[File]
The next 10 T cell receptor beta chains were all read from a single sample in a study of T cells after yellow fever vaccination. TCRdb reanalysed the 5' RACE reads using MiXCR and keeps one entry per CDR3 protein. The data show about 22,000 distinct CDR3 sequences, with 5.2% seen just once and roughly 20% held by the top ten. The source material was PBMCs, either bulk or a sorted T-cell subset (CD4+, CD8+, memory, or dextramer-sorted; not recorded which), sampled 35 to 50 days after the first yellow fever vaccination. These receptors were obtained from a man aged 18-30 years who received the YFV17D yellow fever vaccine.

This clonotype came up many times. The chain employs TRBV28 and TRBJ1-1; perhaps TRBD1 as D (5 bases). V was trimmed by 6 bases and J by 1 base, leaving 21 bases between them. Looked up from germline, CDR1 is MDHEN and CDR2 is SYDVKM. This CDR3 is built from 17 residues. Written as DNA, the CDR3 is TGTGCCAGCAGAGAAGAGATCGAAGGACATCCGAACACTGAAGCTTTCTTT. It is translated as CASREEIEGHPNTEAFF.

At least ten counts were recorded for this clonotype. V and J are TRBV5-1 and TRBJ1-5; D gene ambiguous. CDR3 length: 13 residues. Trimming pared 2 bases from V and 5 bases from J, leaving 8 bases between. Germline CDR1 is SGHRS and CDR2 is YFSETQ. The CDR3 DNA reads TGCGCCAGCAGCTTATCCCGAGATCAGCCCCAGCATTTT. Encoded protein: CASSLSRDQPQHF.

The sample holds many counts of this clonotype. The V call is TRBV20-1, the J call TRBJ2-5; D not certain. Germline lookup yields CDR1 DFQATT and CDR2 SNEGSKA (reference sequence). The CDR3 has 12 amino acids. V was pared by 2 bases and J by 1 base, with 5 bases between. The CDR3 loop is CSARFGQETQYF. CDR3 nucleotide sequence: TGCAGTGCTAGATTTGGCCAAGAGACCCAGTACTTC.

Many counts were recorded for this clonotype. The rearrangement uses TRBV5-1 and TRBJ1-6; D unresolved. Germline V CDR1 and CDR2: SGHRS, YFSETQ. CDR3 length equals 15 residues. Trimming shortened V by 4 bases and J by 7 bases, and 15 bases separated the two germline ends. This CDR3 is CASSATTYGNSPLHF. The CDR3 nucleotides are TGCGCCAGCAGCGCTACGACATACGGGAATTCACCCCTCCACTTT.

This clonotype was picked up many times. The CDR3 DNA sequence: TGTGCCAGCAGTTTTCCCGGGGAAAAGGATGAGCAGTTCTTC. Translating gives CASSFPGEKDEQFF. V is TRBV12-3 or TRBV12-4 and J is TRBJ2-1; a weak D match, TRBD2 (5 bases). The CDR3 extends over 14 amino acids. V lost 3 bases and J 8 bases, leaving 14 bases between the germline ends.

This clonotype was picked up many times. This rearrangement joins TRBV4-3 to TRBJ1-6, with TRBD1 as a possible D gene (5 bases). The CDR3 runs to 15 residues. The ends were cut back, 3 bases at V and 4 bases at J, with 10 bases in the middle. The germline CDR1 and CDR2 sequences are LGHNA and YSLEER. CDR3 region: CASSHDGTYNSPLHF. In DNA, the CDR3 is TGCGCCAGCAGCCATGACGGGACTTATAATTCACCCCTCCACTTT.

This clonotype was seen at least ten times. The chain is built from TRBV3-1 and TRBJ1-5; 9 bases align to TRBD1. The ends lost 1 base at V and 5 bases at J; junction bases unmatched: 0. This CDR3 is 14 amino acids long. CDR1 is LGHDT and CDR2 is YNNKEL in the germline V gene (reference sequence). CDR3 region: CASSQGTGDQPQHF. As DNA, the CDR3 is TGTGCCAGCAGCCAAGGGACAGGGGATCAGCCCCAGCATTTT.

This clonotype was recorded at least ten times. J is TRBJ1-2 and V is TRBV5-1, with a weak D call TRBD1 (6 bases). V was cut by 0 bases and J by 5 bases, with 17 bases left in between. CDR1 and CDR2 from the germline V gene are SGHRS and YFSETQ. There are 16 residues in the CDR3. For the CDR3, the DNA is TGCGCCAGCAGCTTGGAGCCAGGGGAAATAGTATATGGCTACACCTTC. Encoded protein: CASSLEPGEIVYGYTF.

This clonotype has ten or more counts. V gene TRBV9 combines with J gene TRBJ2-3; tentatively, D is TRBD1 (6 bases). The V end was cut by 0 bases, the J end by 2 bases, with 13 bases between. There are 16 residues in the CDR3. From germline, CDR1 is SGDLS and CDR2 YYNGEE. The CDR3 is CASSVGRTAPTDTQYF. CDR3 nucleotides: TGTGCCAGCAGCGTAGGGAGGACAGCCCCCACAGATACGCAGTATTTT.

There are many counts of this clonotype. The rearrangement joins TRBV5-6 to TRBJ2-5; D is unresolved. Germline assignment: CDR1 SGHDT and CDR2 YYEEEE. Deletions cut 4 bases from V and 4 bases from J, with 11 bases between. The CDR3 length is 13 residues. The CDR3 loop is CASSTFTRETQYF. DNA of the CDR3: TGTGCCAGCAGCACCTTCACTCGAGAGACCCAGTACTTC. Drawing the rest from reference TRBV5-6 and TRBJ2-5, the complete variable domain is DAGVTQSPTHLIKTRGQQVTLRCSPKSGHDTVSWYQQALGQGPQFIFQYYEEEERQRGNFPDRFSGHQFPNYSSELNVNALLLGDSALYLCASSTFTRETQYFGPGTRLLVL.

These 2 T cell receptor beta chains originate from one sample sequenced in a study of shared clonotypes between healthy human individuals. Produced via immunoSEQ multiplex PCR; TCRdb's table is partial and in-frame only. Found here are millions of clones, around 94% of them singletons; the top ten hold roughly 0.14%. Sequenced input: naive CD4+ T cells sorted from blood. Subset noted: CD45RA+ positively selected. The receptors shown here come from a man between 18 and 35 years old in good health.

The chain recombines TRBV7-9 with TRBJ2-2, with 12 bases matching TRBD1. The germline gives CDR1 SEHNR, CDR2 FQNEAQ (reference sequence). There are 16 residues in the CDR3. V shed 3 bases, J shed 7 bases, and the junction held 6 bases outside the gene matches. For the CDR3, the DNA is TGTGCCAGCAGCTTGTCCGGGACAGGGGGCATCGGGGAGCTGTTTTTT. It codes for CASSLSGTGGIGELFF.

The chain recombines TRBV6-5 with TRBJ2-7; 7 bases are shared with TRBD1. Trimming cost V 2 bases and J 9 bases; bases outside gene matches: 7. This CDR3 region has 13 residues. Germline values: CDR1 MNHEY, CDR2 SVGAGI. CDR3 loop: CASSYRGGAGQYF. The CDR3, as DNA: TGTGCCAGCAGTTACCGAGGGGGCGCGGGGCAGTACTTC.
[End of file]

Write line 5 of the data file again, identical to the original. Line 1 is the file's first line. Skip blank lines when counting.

Many counts were recorded for this clonotype. The rearrangement uses TRBV5-1 and TRBJ1-6; D unresolved. Germline V CDR1 and CDR2: SGHRS, YFSETQ. CDR3 length equals 15 residues. Trimming shortened V by 4 bases and J by 7 bases, and 15 bases separated the two germline ends. This CDR3 is CASSATTYGNSPLHF. The CDR3 nucleotides are TGCGCCAGCAGCGCTACGACATACGGGAATTCACCCCTCCACTTT.